Globalization and inequality: Precarious lives in Utah
The concurring trends of deepening globalization and increasing inequality permeate all aspects of our lives. Globalization has enabled unparalleled technological advances and economic growth. At the same time, inequality has increased dramatically. Our societies are polarized: the super-rich co-exist with a well-to-do professional class, and the rest struggle in the Neverland of big box stores and the gig economy. Many jobs do not provide a living wage or good benefits, and ever more people lead precarious lives: teetering on the edge of poverty, in weakening communities with fragmented identities.
This Praxis Lab challenges students to connect the broad and all-encompassing trends of deepening globalization and rising inequality to two local constituencies: immigrants in the Salt Lake Valley, and poor white Utahans beyond it. The many differences between these two groups – with respect to race, class, geography, legal status, and political party affiliation, among others – will allow us to examine the complex interactions between socio-economic and technological changes on the one hand, and the “populist” and nationalist upheavals of our time on the other. How does the global economy shape the everyday lives of these two groups, and how do those experiences shape their political orientations?
The Department of Economics at the University of Utah is organizing a conference on The Great Polarization: Economics, institutions and policies in the age of inequality. Nobel prize winning economist Joseph Stiglitz will deliver the keynote address. Designed around this conference, the Praxis Lab will challenge students to engage its themes within the local context. Guest speakers and field trips during the Fall will expose us to local debates. In late November, we will begin discussions on ideas underpinning the Praxis Lab Project—which will in turn occupy us throughout Spring.
Rudiger Lennart von Arnim, Ph.D.
Dr. von Arnim earned his PhD in economics at the New School for Social Research in New York, NY, in 2008. He is an Associate Professor in the Department of Economics and is currently serving as the Director of Undergraduate Studies. Over the years, he has been closely involved with efforts to increase and improve undergraduate online course offerings. Dr. von Arnim teaches courses in the fields of macroeconomics, development and international economics, as well as online courses for International Economics and Intermediate Macroeconomics.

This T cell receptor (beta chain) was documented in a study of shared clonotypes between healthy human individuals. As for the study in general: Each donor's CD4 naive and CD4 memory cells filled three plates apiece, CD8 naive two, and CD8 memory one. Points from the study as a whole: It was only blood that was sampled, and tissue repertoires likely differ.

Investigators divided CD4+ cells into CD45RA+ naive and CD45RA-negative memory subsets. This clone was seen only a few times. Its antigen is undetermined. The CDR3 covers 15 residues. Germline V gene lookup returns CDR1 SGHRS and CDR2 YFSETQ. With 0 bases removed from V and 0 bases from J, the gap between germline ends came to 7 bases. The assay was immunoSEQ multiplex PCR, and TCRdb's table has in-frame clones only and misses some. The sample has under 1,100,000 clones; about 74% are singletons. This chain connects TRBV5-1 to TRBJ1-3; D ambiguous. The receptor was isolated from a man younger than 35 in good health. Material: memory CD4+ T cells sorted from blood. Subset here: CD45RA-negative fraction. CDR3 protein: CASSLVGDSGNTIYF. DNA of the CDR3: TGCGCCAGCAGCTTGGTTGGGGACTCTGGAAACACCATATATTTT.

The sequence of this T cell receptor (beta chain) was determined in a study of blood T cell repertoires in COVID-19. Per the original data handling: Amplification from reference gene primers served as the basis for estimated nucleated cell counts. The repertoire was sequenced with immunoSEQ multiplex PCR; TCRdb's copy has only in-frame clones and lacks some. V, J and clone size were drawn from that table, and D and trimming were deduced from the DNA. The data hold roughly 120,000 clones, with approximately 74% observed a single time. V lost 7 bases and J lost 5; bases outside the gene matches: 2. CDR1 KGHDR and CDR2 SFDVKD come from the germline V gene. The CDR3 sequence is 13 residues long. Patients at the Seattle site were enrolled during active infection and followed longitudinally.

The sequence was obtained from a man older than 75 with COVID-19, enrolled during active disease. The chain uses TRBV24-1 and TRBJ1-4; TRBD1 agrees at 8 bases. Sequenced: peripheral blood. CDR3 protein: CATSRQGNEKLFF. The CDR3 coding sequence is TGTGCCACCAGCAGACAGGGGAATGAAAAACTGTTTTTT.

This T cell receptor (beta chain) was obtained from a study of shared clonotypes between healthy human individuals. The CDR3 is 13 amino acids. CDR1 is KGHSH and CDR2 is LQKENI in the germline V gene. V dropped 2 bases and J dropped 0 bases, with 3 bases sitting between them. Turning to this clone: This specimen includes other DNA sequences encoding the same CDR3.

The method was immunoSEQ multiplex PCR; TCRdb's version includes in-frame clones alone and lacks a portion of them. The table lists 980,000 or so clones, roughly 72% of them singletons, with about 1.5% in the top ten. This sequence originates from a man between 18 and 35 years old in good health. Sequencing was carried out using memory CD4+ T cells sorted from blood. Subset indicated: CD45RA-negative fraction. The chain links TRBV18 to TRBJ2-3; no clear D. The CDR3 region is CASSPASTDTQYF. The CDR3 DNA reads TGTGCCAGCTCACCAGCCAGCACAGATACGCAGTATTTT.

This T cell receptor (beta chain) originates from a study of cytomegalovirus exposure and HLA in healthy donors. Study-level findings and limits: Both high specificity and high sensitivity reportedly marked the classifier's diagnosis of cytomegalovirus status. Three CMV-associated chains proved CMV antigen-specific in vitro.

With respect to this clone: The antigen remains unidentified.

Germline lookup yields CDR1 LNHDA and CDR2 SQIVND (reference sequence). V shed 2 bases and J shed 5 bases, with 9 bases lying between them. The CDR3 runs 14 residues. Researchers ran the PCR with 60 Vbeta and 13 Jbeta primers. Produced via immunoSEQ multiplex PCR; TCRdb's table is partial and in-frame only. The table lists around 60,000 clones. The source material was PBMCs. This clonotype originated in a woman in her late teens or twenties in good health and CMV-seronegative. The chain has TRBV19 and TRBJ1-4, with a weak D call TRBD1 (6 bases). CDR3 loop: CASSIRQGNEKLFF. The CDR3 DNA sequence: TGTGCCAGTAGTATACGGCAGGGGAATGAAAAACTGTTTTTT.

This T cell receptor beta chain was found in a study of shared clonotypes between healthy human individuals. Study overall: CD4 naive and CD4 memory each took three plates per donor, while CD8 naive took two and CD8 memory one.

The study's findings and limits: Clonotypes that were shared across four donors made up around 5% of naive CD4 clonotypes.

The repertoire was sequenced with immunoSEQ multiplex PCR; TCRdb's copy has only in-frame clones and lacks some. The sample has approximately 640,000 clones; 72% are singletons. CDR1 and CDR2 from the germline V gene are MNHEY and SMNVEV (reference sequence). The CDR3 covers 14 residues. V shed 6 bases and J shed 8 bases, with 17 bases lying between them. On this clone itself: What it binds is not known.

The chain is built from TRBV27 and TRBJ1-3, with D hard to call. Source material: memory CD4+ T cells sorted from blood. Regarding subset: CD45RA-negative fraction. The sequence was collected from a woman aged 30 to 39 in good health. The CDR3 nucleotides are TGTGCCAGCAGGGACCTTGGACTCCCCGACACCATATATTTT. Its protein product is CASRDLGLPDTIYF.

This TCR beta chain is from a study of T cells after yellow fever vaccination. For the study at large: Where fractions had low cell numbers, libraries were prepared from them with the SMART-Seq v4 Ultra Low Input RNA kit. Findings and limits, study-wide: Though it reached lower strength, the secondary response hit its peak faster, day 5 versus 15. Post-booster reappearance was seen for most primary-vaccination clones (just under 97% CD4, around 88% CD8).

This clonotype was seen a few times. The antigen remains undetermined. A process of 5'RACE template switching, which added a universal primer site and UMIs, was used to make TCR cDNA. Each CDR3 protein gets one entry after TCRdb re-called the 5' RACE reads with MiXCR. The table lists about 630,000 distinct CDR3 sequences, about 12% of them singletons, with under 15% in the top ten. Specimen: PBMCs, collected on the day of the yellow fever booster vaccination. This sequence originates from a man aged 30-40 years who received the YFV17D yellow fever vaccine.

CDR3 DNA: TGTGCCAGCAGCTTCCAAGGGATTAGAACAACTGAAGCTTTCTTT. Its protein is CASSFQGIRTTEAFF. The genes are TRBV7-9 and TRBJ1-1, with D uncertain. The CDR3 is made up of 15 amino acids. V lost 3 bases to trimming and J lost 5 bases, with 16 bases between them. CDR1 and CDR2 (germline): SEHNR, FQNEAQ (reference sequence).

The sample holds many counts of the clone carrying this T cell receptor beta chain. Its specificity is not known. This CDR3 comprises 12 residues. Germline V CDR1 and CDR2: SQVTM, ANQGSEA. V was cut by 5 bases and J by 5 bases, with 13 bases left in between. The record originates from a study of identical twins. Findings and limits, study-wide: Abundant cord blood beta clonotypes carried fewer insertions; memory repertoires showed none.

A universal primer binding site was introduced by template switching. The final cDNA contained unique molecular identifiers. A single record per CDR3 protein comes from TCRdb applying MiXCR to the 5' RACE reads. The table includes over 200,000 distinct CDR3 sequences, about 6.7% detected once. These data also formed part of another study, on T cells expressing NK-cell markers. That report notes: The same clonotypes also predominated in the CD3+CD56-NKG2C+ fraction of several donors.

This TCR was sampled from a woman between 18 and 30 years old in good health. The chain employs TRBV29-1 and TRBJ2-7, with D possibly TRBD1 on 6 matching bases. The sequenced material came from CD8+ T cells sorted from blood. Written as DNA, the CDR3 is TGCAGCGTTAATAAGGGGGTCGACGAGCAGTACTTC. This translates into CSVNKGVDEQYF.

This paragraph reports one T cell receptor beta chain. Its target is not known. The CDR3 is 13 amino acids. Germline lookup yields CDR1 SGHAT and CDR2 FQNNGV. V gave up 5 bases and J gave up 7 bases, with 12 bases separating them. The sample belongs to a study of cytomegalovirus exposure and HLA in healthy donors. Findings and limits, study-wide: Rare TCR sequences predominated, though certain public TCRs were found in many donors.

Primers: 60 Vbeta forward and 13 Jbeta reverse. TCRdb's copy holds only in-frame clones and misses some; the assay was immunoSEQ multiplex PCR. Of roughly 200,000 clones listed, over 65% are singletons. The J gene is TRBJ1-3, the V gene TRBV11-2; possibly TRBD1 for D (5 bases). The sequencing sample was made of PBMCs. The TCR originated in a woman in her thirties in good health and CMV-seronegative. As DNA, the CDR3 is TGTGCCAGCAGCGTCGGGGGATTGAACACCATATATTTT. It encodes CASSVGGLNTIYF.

His research currently focuses on (1) the causes and consequences of inequality, specifically the precipitous decline in the fall of the share of income that accrues to employees; (2) the reasons for the slowdown in the rate of growth across a number of advanced countries; and (3) the macroeconomic effects of multilateral trade agreements.
Marcel Paret, Ph.D.
Dr. Paret is an Assistant Professor in the Department of Sociology at the University of Utah, and a Senior Research Associate in the Center for Social Change at the University of Johannesburg. Before arriving in Salt Lake City, he earned his PhD at the University of California-Berkeley, and held a postdoctoral fellowship at the University of Johannesburg. In 2017, Dr. Paret became the recipient of the 2016-2017 College of Social and Behavioral Science Superior Teaching Award.
His research focuses on the politics of economic insecurity, including how it is created and how economically marginalized groups respond to it, with emphasis on the United States and South Africa. He is currently finishing a book on the politics of local protest and community organizing in the impoverished townships and informal settlements around Johannesburg.